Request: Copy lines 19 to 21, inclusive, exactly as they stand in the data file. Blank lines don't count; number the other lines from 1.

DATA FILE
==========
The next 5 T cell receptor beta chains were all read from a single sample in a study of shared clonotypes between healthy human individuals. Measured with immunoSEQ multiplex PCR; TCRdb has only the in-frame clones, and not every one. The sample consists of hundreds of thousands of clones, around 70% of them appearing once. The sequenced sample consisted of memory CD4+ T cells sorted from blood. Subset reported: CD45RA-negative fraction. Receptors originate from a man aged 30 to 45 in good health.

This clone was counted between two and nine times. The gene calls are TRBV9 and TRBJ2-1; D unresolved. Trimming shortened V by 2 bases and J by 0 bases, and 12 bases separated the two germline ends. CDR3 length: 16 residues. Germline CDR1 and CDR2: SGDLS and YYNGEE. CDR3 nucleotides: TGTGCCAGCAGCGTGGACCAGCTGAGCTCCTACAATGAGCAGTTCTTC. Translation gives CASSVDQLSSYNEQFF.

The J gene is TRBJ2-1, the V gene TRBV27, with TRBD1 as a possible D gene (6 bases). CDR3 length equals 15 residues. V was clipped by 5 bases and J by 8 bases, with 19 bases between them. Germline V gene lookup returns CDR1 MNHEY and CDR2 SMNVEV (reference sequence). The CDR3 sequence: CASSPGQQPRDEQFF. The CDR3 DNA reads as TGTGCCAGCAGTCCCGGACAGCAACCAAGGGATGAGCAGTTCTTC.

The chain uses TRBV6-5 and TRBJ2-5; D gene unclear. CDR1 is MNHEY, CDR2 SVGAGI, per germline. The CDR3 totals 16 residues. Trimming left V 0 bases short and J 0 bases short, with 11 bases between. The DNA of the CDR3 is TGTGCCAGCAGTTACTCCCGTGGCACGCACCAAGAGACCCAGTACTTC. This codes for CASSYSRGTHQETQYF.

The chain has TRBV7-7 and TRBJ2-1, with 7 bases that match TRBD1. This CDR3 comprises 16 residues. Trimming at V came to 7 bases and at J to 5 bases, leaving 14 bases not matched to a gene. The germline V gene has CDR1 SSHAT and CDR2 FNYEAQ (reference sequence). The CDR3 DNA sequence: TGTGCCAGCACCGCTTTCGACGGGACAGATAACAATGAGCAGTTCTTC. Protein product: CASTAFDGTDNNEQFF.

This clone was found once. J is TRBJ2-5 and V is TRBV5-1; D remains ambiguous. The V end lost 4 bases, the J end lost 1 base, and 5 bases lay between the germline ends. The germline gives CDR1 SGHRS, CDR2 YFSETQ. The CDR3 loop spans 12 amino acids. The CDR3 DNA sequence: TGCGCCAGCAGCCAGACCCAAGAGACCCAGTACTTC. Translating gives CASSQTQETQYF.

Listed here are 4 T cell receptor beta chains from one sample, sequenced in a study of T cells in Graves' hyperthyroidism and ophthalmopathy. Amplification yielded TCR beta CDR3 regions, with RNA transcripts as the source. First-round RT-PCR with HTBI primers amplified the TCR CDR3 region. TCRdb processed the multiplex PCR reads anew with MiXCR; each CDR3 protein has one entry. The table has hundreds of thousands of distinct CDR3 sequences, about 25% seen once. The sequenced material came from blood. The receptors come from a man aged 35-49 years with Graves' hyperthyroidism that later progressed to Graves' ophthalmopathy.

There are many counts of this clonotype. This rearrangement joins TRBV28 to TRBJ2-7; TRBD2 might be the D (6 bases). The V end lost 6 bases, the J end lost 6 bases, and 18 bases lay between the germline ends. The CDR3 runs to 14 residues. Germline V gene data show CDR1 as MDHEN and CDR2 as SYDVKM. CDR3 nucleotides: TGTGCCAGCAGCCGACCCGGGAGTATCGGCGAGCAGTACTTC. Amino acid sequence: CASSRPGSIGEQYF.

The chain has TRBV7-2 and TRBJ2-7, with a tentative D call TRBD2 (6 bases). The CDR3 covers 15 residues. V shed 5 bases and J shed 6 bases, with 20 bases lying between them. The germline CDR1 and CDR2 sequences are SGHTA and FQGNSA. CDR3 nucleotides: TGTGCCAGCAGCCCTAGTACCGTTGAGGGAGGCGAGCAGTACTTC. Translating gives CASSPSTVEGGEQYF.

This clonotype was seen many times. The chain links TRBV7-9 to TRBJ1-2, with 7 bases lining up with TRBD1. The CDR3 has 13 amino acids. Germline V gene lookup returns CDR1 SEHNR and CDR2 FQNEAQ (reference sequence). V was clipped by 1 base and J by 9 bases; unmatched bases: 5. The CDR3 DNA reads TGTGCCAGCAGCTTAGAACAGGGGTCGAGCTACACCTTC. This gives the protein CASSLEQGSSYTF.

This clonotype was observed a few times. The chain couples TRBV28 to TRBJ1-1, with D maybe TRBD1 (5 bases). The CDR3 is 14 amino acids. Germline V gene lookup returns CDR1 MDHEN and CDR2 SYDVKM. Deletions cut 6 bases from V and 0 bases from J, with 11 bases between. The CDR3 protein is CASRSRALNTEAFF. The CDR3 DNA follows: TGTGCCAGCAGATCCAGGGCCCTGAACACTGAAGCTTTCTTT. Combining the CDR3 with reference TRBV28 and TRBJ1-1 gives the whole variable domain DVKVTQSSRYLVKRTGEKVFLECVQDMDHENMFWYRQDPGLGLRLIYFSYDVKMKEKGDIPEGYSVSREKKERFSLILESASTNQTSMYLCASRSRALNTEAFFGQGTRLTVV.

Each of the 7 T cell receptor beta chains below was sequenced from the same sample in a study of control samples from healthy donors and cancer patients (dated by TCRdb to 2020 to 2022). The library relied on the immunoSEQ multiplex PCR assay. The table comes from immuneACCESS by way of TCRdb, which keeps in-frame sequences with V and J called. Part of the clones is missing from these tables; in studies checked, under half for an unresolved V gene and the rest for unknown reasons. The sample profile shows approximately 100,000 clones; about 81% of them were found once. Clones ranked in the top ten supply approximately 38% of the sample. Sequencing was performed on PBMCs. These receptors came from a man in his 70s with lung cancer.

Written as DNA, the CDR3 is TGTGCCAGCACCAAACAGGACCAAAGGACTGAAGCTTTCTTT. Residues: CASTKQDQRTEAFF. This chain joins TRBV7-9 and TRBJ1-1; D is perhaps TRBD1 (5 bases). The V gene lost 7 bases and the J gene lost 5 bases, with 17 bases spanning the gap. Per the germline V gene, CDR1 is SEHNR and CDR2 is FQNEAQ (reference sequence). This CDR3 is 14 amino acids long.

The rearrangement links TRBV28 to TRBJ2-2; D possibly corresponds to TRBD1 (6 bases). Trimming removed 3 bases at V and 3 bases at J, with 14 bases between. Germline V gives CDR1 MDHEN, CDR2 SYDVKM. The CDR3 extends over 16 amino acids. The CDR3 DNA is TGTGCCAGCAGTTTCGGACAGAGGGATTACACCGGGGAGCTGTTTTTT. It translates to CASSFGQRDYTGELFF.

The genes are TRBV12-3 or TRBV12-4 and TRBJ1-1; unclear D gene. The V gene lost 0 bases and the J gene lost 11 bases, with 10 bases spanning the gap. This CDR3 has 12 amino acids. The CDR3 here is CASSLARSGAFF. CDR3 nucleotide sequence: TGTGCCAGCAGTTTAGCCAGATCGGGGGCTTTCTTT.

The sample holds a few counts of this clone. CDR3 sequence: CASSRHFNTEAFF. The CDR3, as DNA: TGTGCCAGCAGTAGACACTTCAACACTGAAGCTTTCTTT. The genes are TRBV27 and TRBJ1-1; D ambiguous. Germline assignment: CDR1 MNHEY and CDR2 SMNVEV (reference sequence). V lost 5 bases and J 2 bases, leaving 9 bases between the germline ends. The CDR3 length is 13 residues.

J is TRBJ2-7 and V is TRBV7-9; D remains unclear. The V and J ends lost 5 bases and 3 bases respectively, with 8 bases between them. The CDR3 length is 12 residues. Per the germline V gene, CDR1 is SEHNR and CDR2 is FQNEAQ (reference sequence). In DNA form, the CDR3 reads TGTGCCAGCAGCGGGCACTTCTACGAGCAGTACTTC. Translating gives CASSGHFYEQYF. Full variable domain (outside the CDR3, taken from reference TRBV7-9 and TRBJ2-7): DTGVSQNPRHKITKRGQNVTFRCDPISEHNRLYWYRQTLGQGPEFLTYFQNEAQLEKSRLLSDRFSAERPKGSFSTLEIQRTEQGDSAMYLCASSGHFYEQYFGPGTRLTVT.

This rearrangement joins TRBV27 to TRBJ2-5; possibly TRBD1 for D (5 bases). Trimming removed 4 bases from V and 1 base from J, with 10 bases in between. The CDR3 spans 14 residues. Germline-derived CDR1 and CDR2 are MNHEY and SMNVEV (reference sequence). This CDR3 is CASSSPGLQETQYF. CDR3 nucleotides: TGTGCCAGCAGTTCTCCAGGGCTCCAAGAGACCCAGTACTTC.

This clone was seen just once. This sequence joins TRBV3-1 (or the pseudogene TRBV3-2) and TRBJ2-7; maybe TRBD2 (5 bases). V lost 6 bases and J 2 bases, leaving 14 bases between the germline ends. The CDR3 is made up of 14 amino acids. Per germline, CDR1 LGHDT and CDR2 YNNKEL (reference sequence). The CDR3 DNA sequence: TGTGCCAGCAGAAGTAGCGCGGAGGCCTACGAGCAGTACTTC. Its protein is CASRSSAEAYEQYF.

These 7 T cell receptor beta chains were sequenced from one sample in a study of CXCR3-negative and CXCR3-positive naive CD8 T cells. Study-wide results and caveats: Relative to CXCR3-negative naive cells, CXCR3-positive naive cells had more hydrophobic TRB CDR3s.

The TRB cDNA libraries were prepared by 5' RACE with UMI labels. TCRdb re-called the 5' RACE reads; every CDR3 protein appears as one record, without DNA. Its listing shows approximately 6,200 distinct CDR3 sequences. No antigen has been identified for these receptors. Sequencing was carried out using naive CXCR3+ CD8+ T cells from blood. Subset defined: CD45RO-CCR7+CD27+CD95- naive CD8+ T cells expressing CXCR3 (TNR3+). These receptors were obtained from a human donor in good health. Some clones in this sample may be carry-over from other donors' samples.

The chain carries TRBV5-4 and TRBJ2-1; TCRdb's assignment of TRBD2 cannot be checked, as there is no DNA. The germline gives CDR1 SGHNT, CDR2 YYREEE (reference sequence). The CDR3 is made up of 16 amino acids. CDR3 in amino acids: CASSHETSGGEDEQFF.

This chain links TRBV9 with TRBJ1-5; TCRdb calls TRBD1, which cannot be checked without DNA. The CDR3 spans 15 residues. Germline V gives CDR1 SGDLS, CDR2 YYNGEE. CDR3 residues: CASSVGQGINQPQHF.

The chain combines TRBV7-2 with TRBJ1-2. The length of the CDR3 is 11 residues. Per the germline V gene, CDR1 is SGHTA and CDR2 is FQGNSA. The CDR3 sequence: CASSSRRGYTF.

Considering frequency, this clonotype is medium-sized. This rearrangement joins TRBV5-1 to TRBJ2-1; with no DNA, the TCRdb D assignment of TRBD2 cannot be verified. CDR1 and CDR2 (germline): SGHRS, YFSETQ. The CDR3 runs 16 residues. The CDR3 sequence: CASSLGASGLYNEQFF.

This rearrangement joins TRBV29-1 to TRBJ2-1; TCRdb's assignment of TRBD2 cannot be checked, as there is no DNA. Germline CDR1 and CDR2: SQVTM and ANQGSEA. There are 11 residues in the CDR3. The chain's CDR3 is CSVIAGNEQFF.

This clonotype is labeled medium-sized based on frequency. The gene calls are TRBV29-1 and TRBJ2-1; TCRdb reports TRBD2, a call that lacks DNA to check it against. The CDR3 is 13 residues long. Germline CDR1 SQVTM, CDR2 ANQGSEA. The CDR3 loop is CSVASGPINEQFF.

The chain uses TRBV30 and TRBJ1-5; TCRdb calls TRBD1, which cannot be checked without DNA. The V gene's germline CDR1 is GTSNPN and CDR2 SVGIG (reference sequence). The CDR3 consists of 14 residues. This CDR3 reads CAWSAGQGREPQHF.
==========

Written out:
This clone was seen just once. This sequence joins TRBV3-1 (or the pseudogene TRBV3-2) and TRBJ2-7; maybe TRBD2 (5 bases). V lost 6 bases and J 2 bases, leaving 14 bases between the germline ends. The CDR3 is made up of 14 amino acids. Per germline, CDR1 LGHDT and CDR2 YNNKEL (reference sequence). The CDR3 DNA sequence: TGTGCCAGCAGAAGTAGCGCGGAGGCCTACGAGCAGTACTTC. Its protein is CASRSSAEAYEQYF.

These 7 T cell receptor beta chains were sequenced from one sample in a study of CXCR3-negative and CXCR3-positive naive CD8 T cells. Study-wide results and caveats: Relative to CXCR3-negative naive cells, CXCR3-positive naive cells had more hydrophobic TRB CDR3s.

The TRB cDNA libraries were prepared by 5' RACE with UMI labels. TCRdb re-called the 5' RACE reads; every CDR3 protein appears as one record, without DNA. Its listing shows approximately 6,200 distinct CDR3 sequences. No antigen has been identified for these receptors. Sequencing was carried out using naive CXCR3+ CD8+ T cells from blood. Subset defined: CD45RO-CCR7+CD27+CD95- naive CD8+ T cells expressing CXCR3 (TNR3+). These receptors were obtained from a human donor in good health. Some clones in this sample may be carry-over from other donors' samples.